I've always rather enjoyed this post that I wrote about instant messaging programs. My issue is that I use IM a lot. A lot. I communicate with colleagues, friends, and frankly, if you want to get a hold of me, IM is often the best way to do this, and frankly for a lot of communications I prefer it to the phone.

Nevertheless, IM clients, on the whole, are mostly pretty bad. Right? They distract, they filter information poorly, they take up a lot of room on the screen, and are as a class pretty inconsistent. This is probably because no one really expected people to use instant messaging technologies in a serious way.

But here we are.

The leading IM client, really, for people who rely on this kind of thing is Pidgin (and the other libpurple based clients), which make it possible to connect to lots of different services at the same time but only have one roster/buddy list. It's a good solution to the "multiple networks/accounts" problem, but the truth is the quality of the implementation varies, and the user interface is... awkward and rigid [1].

There is, however, this program called mcabber that provides the ability to connect to one xmpp account, in a terminal-based (ncurses?) environment. It's not perfect, nothing is, but its a lot better than the other options.

While I've not been able to switch to using only it for my IMing needs for a couple of reasons, mostly related to my xmpp server/provider, but I have used it exclusively for a number of days and the experience is pretty good. Reasons I like it:

  • Everything lives in one window, and chat windows have equal footing, like buffers in emacs, say. That's really nifty.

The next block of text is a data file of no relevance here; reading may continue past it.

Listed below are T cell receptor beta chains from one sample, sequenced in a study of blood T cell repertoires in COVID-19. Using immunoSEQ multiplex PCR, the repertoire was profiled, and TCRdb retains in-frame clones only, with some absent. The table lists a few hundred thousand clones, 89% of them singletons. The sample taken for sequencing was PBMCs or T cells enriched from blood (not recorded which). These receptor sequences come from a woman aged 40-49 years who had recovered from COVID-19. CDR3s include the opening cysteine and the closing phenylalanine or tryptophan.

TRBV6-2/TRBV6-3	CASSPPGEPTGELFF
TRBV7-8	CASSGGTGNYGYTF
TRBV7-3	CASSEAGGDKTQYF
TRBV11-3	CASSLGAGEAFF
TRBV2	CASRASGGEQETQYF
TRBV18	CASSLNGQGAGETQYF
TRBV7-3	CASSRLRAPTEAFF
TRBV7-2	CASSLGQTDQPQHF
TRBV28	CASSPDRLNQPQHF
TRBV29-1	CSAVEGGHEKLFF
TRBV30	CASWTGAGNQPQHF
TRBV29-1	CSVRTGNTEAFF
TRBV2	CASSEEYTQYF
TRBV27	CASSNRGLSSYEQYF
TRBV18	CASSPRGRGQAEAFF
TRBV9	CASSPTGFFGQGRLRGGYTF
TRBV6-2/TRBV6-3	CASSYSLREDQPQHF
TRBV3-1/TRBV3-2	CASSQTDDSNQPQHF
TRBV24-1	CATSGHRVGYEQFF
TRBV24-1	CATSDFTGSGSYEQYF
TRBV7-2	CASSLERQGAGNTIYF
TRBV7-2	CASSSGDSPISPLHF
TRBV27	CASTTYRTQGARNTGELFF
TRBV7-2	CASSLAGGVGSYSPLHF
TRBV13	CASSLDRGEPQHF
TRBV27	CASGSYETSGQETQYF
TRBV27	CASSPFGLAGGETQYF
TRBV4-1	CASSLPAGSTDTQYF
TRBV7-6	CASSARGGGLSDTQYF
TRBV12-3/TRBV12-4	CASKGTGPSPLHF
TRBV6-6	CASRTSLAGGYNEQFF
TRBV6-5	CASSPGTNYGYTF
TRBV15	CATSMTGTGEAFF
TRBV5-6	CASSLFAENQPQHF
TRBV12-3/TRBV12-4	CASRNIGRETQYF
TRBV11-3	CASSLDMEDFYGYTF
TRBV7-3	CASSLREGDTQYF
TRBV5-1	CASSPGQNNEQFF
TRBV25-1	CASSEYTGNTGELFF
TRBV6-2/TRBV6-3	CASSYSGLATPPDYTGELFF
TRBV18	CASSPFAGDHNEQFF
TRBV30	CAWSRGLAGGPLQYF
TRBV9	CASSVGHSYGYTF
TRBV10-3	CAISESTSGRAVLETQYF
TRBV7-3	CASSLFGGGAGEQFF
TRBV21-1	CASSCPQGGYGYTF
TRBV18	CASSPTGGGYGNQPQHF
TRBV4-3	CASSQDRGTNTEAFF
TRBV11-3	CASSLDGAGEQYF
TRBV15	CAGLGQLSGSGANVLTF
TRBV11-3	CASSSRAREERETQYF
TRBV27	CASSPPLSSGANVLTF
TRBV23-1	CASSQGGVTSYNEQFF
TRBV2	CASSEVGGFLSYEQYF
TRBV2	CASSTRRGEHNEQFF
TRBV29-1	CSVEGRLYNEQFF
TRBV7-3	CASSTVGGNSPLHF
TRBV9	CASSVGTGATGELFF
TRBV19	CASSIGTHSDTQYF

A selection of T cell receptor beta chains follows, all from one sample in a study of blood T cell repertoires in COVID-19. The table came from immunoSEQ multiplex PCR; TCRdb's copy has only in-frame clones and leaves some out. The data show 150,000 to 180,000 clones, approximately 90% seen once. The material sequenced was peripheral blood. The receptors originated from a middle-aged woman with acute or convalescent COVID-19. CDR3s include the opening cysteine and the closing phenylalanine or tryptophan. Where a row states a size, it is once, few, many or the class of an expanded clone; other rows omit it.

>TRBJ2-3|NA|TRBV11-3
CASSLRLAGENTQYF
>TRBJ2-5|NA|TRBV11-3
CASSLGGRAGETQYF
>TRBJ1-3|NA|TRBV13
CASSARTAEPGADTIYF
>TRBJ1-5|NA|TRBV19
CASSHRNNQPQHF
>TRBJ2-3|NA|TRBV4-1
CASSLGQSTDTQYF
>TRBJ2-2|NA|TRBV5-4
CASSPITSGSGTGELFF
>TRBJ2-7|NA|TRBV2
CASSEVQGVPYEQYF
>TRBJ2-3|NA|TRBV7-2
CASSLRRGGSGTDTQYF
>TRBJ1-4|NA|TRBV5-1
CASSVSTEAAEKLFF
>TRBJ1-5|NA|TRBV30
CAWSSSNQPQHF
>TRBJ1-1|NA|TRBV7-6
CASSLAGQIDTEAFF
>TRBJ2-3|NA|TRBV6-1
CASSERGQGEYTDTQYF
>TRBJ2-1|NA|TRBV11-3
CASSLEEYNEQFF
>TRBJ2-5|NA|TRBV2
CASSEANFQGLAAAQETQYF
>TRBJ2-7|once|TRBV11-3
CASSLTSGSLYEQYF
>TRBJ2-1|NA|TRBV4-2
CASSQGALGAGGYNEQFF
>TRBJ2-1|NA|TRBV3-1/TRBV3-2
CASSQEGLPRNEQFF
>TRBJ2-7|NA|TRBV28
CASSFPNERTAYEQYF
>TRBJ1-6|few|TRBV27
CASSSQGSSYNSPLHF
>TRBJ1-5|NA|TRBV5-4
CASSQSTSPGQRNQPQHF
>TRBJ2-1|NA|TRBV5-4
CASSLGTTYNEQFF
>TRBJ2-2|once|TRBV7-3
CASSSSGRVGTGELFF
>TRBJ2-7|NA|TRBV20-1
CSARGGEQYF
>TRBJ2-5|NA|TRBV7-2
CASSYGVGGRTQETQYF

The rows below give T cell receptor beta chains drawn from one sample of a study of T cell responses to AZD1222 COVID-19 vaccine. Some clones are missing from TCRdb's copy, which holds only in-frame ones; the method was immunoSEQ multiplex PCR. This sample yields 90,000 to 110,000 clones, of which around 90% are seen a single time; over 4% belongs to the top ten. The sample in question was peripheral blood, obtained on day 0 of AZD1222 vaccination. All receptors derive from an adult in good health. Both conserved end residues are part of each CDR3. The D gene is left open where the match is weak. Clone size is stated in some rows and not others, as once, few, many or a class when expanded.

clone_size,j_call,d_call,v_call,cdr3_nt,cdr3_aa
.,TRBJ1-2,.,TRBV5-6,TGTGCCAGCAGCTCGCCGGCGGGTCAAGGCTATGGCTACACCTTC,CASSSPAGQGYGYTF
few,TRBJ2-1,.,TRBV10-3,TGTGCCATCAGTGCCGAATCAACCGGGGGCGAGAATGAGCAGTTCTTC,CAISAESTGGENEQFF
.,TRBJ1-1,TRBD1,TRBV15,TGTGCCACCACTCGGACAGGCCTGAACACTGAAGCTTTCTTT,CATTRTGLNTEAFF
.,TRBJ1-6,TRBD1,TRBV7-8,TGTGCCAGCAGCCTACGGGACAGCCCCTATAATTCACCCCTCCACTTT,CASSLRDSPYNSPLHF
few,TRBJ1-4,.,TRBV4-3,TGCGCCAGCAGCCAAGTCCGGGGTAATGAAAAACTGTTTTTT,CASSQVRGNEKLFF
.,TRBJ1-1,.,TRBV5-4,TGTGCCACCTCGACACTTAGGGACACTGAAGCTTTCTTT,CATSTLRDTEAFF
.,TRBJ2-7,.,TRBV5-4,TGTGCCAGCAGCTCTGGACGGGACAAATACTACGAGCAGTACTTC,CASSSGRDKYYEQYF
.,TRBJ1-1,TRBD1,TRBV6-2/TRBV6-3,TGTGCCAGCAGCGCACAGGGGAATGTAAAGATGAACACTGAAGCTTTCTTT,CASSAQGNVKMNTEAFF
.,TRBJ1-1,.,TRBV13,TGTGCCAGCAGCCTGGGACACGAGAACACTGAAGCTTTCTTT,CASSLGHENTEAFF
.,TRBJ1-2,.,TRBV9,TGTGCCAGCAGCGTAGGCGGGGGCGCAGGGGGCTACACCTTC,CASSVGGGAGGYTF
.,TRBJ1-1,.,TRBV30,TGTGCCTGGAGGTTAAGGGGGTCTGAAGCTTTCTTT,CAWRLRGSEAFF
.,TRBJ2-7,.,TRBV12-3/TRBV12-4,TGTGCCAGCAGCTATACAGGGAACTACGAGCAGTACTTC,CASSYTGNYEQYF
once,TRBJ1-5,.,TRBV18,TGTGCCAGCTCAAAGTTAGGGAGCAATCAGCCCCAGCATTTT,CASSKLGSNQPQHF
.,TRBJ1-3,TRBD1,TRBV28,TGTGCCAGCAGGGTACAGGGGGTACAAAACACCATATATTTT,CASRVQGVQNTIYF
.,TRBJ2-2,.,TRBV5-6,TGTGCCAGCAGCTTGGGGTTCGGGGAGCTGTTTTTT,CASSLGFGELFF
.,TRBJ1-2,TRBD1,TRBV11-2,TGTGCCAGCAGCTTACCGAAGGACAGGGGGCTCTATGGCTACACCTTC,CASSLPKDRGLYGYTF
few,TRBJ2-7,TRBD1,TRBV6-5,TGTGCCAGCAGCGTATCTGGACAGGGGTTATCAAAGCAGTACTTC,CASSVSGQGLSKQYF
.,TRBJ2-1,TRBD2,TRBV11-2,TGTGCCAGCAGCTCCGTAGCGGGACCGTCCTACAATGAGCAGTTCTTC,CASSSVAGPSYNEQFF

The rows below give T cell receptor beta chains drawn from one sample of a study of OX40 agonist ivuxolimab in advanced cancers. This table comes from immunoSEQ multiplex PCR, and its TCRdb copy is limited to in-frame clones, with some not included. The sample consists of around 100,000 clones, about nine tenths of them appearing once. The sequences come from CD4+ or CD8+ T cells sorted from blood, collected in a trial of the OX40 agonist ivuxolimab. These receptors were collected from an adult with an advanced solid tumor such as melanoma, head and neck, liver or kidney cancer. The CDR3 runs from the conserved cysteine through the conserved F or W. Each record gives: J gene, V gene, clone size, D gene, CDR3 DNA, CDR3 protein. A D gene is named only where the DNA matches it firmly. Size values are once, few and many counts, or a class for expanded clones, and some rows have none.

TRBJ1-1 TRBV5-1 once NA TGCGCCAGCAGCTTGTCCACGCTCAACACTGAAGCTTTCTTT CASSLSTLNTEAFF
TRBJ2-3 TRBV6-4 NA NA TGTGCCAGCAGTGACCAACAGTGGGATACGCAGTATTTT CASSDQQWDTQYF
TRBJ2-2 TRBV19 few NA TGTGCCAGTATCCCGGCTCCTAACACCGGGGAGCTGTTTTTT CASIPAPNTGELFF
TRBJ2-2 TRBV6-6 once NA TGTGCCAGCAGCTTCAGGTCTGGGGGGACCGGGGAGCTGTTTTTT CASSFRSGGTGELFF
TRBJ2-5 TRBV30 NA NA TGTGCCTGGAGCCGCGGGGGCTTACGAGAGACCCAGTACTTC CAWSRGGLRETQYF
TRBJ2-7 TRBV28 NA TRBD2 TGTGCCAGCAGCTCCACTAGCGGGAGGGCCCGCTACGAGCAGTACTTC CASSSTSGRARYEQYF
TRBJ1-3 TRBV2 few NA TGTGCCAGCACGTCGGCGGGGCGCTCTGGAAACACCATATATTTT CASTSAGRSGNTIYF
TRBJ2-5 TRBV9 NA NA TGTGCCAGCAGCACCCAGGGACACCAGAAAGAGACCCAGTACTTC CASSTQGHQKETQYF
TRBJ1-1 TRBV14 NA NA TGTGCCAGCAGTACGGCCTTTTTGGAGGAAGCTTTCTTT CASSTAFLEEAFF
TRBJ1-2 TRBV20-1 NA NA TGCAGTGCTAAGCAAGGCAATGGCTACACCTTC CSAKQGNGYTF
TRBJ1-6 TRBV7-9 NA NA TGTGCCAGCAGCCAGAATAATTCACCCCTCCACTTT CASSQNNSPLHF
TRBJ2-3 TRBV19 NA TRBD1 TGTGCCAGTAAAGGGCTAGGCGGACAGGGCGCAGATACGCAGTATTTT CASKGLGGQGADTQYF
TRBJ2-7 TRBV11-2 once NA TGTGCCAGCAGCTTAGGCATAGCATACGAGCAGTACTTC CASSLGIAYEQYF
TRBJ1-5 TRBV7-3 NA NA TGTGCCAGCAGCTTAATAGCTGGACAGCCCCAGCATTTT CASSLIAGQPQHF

• The key shortcuts are really simple, and quite intuitive. Thats key in a terminal application

  • I can run it in screen, and pull the screen over ssh to my laptop when I'm not in front of my computer. Though xmpp is generally really great about multiple connections, sometimes it's best to not have to deal with that fussing.

  • I like that it supports PGP encryption, though I don't have anyone with whom I can encrypt conversations with, but that always seems to be a minor detail.

    Though, this isn't to say that it's all good. There are some problems that I've had. Though to be fair, my complaints here are much fewer than with most other XMPP clients, so that's a good thing, right? Complaints:

  • No support for service discovery. Which means you have to install psi--basically--if you're serious about getting the most out of XMPP. This is... unfortunate.

  • It takes a lot of work to get configured and get key bindings set up. I'm mostly of the opinion that it's always best to give users a set of key bindings to start with and then let them customize as needed, and the default screen layout isn't particularly useful or economical (put the status window at the top, and make it smaller, for starters).

  • It doesn't support multiple connections/user-ids. This is a biggie, and while I don't (really) object to the fact that it doesn't support other protocols, I think the reality is that most users probably have and need to use more than one identity at once, so that's a noticeable hole.

  • I'd also like an easy interface for producing system notifications give me a setting option to pile messages (username, excerpt of x characters, time) to a pipe (|) and I'd be very happy indeed.

  • I couldn't decide if the fact that there was only one "text entry field" (mini-buffer) for all outgoing message buffers. Which meant that, particularly with scroll back, that it was easy to cross contexts unintentionally.

My last complaint isn't so much a complaint about the software itself as it is a complaint about the instant messaging space in general. Basically, I think there has to be a way to filter this kind of communication. Ways to setup client-independent rules regarding statuses, auto-responders, and notification level. I've said that this should be "along lines of procmail," but I don't quite know what, even that, would look like. But someday, it's coming, and I for one can't wait.

But all in all. It's a great program and you should check mcabber out, if you're intense about jabber/xmpp and instant messaging (and living in the console).

[1]So there was a pretty notorious fork-threat in the Pidgin project a while back over a sort of deterministic user interface decision, which I return to every now and then as an example of both intra FOSS project politics gone awry, and user interface design gone awry. I'm not dredging up the flame war, because the truth is I really hate GUI applications writ-large, so on some level its nothing specific.